Before reading a Jack Vance novel, there are some things you need to know. First, don’t read them for the plot. Vance re-uses the same pulpy storylines all the time. Quickly summarized, a young man is being wronged by devious people. The man grows up into a smart and competent adult, and returns to take revenge or to find out the truth about his past. Throughout the journey, he travels through exotic locales and strange cultures, meets witty, attractive women, performs funny tricks in the world of business and local laws, and finally gets his revenge. Night Lamp (1996) is such a story, and is somewhat similar to The Languages of Pao (1958), Emphyrio (1969), Maske:Thaery (1976) and the Demon Princes (1963-81) series.
These stories remain fascinating, though, because of Vance’s immense talent in conjuring up strange cultures and weird planets, and because of his dry, witty, elegant style. You read Vance to be delighted about strange societies that he invents and to snigger about his deadpan style. It is like sampling rich wine instead of gulping down a soda, and if you rush through the text to get to the next plot point you’ll end up with a headache and a sense of dissatisfaction. Instead, focus on the lines and the style.
As you probably gather from the list of novels I just mentioned, Vance has been writing for a very long time, and Night Lamp is one of his last, and perhaps his last great work. He was 79 at the time of writing and had a long career behind him. Night Lamp reads as an end-of-career novel as well, as it is a bit longer and slower than his earlier novels. Night Lamp takes its time and I suspect that Vance was simply enjoying himself in writing down an elegant, well-told story without rushing about; always searching for the right words at the right places. Vance grew into a style of elegance and dignity in writing that sets his work apart from the more mechanical and weakly-characterized hard science fiction and also from the grim, stark darkness of lots of modern day fantasy.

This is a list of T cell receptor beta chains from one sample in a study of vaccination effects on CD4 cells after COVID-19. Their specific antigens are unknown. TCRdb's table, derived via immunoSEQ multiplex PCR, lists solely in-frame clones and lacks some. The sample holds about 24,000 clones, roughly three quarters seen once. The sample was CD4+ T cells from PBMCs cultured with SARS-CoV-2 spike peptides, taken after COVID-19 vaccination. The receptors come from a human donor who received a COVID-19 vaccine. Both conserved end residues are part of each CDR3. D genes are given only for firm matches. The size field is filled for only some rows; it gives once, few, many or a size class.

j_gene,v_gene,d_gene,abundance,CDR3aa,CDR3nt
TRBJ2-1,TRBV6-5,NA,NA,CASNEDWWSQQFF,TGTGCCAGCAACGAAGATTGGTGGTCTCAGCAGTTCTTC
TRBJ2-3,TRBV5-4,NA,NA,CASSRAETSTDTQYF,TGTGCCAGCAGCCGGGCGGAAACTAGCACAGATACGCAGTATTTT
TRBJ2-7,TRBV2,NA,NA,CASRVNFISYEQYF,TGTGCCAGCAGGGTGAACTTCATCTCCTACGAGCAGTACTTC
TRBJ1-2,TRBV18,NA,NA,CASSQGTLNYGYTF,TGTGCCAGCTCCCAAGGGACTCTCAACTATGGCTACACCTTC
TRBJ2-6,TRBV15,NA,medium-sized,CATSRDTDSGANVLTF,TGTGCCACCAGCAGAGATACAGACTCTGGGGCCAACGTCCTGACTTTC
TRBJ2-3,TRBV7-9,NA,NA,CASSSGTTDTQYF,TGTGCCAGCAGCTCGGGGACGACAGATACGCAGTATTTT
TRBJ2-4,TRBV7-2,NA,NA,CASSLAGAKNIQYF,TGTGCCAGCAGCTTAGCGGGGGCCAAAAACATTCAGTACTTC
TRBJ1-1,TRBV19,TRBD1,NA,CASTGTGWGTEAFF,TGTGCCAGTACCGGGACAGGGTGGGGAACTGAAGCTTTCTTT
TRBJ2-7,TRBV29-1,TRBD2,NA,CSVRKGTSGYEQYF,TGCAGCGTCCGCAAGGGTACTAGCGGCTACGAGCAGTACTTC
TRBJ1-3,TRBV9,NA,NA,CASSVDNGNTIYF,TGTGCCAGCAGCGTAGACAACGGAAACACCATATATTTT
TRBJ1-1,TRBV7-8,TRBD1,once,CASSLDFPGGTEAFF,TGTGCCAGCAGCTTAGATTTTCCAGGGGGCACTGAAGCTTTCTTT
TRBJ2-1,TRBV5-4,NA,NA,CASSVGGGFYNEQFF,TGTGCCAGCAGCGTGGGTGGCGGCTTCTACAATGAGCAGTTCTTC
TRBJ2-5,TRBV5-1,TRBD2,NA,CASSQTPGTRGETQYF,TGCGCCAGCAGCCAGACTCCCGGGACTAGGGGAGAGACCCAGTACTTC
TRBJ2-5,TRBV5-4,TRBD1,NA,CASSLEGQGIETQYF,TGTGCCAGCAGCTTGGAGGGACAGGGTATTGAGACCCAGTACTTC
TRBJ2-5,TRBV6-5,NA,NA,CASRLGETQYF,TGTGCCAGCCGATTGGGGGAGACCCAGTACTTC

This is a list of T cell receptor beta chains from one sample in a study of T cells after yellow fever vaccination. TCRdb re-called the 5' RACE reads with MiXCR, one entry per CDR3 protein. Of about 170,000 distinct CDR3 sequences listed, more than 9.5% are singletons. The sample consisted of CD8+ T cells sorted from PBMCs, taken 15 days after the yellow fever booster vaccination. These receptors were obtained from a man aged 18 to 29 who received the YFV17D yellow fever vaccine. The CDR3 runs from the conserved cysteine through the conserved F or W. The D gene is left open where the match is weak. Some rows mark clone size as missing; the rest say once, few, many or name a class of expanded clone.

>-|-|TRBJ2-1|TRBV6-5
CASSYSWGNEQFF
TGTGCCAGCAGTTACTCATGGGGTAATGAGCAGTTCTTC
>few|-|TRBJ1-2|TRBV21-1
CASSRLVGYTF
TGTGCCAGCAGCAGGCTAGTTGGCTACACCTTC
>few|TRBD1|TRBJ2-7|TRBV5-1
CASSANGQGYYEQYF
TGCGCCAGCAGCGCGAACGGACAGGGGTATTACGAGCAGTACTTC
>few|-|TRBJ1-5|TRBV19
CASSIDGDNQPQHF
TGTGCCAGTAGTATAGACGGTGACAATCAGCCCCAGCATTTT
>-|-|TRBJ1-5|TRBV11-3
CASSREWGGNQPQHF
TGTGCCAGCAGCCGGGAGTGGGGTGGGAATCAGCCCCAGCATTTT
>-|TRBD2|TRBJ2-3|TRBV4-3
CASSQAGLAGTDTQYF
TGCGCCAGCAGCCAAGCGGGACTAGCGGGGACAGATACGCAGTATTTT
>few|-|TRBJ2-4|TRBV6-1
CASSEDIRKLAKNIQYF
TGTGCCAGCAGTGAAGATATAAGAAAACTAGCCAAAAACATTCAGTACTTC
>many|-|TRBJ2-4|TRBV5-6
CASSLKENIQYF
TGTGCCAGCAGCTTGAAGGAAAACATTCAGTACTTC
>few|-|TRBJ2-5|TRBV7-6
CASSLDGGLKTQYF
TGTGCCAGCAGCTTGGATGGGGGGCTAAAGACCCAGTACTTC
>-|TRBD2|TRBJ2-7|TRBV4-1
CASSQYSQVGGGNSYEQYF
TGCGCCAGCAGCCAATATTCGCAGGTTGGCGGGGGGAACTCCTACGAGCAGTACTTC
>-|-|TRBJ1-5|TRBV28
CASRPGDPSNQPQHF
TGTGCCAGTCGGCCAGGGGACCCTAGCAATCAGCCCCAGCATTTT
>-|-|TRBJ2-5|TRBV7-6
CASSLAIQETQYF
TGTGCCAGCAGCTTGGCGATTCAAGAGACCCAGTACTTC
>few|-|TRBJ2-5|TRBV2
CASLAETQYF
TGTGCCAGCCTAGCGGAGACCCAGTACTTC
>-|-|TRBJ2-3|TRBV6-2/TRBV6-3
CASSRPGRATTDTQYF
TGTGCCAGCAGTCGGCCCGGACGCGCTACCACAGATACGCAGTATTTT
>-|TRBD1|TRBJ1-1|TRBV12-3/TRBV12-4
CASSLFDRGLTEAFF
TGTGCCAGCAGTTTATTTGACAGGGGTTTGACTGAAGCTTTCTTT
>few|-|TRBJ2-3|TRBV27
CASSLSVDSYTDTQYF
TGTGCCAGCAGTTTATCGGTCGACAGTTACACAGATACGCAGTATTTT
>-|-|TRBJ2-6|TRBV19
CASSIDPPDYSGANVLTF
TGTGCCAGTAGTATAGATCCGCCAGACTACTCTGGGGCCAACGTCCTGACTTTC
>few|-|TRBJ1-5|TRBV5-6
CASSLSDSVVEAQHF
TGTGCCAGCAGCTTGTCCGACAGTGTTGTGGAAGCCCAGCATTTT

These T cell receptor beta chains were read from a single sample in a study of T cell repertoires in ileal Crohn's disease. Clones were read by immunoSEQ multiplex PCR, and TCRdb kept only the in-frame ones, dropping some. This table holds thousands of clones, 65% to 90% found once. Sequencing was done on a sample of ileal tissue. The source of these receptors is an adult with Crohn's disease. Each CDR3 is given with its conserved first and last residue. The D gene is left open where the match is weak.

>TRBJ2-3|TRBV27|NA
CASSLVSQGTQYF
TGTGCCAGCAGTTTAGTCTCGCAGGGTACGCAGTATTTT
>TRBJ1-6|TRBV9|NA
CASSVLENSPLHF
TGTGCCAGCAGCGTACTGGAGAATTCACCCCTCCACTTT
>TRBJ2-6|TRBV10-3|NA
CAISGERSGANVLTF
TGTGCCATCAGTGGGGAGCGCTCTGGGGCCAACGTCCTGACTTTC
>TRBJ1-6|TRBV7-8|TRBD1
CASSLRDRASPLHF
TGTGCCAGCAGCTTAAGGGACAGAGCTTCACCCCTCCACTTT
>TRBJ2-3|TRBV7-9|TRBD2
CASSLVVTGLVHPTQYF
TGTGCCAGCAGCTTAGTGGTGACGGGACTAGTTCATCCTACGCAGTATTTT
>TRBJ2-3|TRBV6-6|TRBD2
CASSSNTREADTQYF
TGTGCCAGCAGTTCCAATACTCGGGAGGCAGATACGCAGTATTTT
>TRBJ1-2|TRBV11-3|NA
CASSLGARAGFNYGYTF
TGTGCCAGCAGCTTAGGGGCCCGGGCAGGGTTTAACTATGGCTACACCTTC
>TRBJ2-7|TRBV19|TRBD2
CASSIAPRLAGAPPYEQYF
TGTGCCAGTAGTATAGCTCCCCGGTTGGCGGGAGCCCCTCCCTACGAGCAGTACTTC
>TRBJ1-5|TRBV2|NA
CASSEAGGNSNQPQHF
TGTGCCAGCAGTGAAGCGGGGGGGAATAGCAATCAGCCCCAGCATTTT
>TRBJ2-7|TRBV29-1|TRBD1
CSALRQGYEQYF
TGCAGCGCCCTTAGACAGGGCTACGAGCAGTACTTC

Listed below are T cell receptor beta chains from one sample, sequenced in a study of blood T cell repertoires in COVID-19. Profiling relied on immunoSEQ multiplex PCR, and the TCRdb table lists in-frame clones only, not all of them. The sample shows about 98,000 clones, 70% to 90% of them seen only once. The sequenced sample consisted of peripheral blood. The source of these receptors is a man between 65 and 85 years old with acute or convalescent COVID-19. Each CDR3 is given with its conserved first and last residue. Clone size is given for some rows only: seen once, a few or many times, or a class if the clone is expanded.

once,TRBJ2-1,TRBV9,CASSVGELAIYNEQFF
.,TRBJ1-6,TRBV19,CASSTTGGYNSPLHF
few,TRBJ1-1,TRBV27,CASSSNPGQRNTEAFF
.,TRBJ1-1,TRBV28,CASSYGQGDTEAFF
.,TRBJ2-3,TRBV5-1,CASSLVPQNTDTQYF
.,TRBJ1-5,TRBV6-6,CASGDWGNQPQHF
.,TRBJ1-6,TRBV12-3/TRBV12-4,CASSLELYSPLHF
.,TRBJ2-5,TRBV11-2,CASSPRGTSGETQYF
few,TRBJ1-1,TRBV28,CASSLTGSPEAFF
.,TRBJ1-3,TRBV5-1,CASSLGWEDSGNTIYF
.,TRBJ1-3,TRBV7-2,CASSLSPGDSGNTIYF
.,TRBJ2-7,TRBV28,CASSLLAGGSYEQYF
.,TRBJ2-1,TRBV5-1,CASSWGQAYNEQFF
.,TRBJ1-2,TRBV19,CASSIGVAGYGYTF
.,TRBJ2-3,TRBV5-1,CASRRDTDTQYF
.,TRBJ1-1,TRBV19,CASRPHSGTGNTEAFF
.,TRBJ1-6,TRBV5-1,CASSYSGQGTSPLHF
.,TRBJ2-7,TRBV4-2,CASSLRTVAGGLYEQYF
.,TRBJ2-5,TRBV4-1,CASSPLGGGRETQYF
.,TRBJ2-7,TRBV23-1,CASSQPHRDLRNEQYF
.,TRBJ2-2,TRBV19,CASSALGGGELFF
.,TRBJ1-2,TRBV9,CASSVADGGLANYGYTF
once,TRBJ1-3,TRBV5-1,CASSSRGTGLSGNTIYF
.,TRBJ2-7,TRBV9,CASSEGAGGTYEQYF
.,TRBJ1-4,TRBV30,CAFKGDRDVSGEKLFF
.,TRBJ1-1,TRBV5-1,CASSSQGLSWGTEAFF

In the opening chapters, Vance treats us with a few humoristic societies, some of which he flings into the story in little notes. The society in which our hero grows up is one of the better and funnier of his work. People on this planet are obsessed about a system of gaining dignity and respect, which Vance lets them call “comporture”, and everyone is associated with societal clubs of certain levels of dignity that sound like fraternity clubs, like “The Lemurians” or “The Clam Muffins”. As our hero is an outsider who doesn’t take any of it seriously, it is funny to read about these people raving about the importance of joining certain invented social clubs. It is typical Vance to take things that people take very seriously, and create something absurd out of it in a very deadpan way. Add to that Vance’s talent in writing witty, posturing dialogue and inventing interesting names, and every society sounds like a farce in his hands.
Even though I said that you shouldn’t focus too much on the plot, Night Lamp does take an awfully long time to get going and honestly feels lengthy. After some eventful first chapters, the story slows down and meanders about, and only halfway through the book the story seems to pick up again. And even then, we dive into a series of subplots. The main drama of the story is narrated as a sub-story told by someone while everyone else is sitting on a couch. Compared to other Vance novels, the pacing and the structure is quite off. I wish that some of the action in the subplots were made part of the story of Jaro, the main character. I wish he left the planet and started investigating and exploring some of the things that we are later told about as part of other people’s plotlines.
In conclusion, although Jack Vance’s style is at the top, the story lacks tension and excitement. I rate this book quite highly but I would not recommend it to those who are unfamiliar with Vance, but mainly to enthusiasts of his style.